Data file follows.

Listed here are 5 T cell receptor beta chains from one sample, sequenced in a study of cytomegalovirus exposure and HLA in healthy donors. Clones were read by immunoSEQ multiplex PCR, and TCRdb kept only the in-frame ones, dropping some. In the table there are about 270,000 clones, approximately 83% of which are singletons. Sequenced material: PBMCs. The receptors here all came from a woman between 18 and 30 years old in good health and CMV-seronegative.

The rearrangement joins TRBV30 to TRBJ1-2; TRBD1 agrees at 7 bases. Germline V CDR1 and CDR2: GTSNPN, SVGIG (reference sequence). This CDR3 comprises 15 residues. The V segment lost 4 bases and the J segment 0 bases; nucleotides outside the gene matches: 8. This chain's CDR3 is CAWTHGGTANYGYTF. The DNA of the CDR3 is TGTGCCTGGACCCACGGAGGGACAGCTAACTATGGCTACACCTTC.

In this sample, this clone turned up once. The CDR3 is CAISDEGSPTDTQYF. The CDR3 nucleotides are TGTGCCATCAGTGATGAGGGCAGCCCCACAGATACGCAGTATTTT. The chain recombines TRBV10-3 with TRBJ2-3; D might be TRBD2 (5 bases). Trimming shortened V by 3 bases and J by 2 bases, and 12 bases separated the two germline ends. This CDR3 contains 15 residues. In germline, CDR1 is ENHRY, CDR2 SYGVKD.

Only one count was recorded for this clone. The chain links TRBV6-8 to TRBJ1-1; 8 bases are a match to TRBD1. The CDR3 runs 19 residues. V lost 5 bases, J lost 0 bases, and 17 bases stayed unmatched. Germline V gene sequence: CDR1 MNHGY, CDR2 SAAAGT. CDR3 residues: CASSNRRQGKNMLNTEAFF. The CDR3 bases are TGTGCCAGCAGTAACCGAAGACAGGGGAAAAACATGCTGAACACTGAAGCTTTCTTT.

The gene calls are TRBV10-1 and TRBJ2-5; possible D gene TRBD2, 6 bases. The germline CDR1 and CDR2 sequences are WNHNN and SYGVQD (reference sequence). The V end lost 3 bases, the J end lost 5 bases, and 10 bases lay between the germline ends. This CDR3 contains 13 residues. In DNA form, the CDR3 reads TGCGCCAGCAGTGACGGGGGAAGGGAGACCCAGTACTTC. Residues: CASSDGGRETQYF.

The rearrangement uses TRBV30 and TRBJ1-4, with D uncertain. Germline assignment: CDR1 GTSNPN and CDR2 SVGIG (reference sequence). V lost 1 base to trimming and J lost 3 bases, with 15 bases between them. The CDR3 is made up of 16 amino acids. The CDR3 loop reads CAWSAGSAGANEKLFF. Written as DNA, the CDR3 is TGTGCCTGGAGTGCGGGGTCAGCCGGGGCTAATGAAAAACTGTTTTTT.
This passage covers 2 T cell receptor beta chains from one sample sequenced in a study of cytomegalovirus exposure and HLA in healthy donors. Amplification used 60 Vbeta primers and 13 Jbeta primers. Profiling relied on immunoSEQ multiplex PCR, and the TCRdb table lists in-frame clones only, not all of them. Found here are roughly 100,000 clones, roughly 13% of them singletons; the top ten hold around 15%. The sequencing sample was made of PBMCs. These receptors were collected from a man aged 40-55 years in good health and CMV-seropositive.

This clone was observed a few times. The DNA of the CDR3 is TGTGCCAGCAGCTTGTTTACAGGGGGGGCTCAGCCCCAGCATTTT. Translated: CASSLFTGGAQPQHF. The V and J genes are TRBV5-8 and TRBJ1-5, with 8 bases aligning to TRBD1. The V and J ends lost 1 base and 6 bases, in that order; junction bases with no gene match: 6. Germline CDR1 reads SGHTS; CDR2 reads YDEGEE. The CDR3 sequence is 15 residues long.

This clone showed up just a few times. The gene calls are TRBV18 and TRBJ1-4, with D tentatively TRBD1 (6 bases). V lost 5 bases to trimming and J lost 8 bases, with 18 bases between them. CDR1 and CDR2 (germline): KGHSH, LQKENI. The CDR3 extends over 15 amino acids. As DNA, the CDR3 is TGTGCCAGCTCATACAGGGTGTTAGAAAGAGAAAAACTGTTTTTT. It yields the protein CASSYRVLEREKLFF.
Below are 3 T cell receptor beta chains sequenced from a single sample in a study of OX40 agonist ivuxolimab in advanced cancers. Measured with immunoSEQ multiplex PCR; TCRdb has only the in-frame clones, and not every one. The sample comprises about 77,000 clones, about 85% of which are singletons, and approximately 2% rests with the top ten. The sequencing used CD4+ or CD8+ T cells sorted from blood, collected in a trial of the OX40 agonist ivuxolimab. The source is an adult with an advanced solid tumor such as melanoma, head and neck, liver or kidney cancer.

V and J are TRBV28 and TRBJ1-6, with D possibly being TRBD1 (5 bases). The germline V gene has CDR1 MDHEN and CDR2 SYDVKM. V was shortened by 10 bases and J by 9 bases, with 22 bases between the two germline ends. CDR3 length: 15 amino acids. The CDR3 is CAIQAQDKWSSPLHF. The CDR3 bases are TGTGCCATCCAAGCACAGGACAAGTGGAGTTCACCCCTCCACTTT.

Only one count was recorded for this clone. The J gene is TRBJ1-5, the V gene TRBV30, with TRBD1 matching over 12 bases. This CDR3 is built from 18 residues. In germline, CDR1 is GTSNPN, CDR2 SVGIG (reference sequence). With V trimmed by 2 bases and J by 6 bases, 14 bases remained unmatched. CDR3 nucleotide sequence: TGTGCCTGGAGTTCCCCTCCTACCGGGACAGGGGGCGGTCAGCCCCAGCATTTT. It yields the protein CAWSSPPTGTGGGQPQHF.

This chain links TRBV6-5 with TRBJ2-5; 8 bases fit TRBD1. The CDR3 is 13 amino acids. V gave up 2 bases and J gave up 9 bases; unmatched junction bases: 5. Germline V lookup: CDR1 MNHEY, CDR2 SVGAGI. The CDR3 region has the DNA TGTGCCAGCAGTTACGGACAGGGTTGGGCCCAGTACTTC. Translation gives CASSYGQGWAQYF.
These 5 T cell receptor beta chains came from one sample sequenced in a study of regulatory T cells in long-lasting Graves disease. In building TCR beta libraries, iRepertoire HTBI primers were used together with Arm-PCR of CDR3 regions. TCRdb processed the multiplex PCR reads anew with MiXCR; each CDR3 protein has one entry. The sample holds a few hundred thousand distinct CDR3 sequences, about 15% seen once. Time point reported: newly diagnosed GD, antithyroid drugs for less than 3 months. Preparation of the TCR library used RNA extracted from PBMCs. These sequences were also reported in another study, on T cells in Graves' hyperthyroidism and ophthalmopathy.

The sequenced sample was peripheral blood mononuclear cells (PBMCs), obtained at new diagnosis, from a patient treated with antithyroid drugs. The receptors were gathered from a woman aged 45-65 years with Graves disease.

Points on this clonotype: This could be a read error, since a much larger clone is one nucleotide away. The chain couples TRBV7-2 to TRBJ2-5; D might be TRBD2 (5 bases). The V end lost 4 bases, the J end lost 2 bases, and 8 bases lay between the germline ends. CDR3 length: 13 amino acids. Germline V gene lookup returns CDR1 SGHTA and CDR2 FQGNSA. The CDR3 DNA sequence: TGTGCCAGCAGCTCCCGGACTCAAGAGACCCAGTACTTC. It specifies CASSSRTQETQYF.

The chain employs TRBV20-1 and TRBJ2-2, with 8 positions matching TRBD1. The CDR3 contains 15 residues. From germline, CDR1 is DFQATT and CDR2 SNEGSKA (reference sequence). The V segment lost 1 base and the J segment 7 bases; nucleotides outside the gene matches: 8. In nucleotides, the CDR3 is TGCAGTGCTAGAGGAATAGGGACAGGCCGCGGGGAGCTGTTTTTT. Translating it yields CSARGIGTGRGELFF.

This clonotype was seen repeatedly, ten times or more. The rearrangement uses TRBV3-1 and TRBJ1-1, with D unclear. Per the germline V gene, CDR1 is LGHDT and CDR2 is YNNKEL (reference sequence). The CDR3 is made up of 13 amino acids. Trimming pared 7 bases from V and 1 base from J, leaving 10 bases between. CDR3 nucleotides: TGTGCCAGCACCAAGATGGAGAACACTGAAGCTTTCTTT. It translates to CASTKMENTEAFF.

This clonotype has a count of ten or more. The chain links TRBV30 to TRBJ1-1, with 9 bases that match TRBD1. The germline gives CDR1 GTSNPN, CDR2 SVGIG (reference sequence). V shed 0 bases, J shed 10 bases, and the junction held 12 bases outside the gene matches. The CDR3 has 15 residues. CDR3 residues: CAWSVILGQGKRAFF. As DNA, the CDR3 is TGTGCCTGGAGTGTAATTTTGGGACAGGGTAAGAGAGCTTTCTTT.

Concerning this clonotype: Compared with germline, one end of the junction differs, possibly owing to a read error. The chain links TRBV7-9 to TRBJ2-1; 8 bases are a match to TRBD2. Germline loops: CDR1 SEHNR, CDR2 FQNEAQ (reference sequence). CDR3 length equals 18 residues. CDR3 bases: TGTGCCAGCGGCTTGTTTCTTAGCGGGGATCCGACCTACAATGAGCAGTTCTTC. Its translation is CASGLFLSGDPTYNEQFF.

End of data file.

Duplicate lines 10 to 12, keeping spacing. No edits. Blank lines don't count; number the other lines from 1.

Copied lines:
Below are 3 T cell receptor beta chains sequenced from a single sample in a study of OX40 agonist ivuxolimab in advanced cancers. Measured with immunoSEQ multiplex PCR; TCRdb has only the in-frame clones, and not every one. The sample comprises about 77,000 clones, about 85% of which are singletons, and approximately 2% rests with the top ten. The sequencing used CD4+ or CD8+ T cells sorted from blood, collected in a trial of the OX40 agonist ivuxolimab. The source is an adult with an advanced solid tumor such as melanoma, head and neck, liver or kidney cancer.

V and J are TRBV28 and TRBJ1-6, with D possibly being TRBD1 (5 bases). The germline V gene has CDR1 MDHEN and CDR2 SYDVKM. V was shortened by 10 bases and J by 9 bases, with 22 bases between the two germline ends. CDR3 length: 15 amino acids. The CDR3 is CAIQAQDKWSSPLHF. The CDR3 bases are TGTGCCATCCAAGCACAGGACAAGTGGAGTTCACCCCTCCACTTT.

Only one count was recorded for this clone. The J gene is TRBJ1-5, the V gene TRBV30, with TRBD1 matching over 12 bases. This CDR3 is built from 18 residues. In germline, CDR1 is GTSNPN, CDR2 SVGIG (reference sequence). With V trimmed by 2 bases and J by 6 bases, 14 bases remained unmatched. CDR3 nucleotide sequence: TGTGCCTGGAGTTCCCCTCCTACCGGGACAGGGGGCGGTCAGCCCCAGCATTTT. It yields the protein CAWSSPPTGTGGGQPQHF.